Wear Pink for Breast Cancer Awareness Day!
On Friday 21st October it was Wear Pink Day – a day to wear pink to raise awareness of and show support for people affected by breast cancer. As a staff we decided that we would like to participate in this event to show our support for our Class 3 teacher, Yvette Beswick. The children had just two days notice of this event and the amount of pink and red throughout the school was really impressive. A great way for us to show Mrs Beswick that we are all thinking of her and say Get Well Soon!
Key Stage Two Production
At the end of the summer term the children in Classes 3 and 4 stages a production of Shakespeare Rocks; a musical about the life and work of William Shakespeare. While this might sound like quite a heavy and serious topic, it was a great production, with plenty of humour and lots of catchy songs that stick in your head and you find yourself humming around Tesco. Other highlights included a group of boys from Class Three dressed up as surprisingly beautiful girls, a bearded lady from Class Four and one dreadfully drunk beer seller! This slideshow of photos will give you a flavour of the production and enable you to see photographs of how amazing the children all looked. The children had great fun performing the show and have learnt a lot about Shakespeare and his life and work as a result.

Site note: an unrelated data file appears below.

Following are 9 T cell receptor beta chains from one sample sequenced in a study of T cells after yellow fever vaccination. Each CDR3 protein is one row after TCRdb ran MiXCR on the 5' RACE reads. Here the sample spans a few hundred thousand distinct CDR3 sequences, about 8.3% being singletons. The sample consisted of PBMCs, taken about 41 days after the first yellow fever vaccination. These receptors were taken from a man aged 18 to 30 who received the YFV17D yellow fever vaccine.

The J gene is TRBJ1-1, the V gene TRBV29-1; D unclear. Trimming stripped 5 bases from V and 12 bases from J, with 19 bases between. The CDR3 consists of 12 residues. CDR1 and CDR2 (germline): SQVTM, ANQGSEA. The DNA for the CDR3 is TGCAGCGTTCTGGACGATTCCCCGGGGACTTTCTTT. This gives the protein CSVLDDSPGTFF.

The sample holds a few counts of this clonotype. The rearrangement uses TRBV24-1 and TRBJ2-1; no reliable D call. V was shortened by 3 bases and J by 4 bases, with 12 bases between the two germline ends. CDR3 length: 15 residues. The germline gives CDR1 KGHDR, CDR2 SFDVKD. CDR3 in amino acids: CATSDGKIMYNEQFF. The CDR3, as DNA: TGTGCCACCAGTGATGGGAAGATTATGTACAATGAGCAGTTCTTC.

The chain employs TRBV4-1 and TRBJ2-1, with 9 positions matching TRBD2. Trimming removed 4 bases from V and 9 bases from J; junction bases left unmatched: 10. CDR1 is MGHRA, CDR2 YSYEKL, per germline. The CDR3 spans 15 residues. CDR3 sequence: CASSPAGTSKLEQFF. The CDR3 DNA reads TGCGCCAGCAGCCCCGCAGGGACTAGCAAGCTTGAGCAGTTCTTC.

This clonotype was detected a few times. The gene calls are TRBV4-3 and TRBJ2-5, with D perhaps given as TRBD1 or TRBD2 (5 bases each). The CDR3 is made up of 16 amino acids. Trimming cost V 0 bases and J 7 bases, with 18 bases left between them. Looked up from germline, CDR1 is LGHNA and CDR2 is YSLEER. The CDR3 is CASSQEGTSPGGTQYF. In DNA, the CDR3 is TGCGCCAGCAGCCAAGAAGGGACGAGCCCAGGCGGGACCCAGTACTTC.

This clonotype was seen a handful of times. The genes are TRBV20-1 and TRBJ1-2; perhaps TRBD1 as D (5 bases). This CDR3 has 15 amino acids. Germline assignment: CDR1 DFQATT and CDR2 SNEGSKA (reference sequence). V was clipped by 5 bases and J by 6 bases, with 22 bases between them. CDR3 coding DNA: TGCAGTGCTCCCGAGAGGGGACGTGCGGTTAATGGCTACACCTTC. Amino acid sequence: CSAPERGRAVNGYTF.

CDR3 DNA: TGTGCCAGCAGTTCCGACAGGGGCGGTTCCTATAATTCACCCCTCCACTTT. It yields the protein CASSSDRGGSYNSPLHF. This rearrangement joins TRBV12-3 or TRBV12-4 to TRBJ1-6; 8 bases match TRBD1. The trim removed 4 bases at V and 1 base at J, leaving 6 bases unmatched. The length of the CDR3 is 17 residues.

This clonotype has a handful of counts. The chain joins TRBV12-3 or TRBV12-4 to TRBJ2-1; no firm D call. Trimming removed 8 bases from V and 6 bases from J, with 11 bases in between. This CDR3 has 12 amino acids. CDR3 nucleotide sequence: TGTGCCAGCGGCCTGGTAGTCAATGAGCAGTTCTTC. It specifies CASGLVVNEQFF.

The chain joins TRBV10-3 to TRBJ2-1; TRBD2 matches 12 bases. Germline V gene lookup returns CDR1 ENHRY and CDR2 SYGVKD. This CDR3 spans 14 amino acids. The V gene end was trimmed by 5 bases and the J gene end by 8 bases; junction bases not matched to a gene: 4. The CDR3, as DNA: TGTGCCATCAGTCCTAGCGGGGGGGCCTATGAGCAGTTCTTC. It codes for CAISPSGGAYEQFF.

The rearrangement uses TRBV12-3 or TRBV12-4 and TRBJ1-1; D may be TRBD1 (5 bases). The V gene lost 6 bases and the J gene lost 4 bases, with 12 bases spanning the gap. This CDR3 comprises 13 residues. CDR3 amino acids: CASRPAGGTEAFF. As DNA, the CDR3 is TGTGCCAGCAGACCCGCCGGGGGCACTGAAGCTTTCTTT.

Collections at the end of the shows have raised enough money for us to participate in the project next year called Sing for your School, which will enable the children compose our own school sing – something we are all very excited about.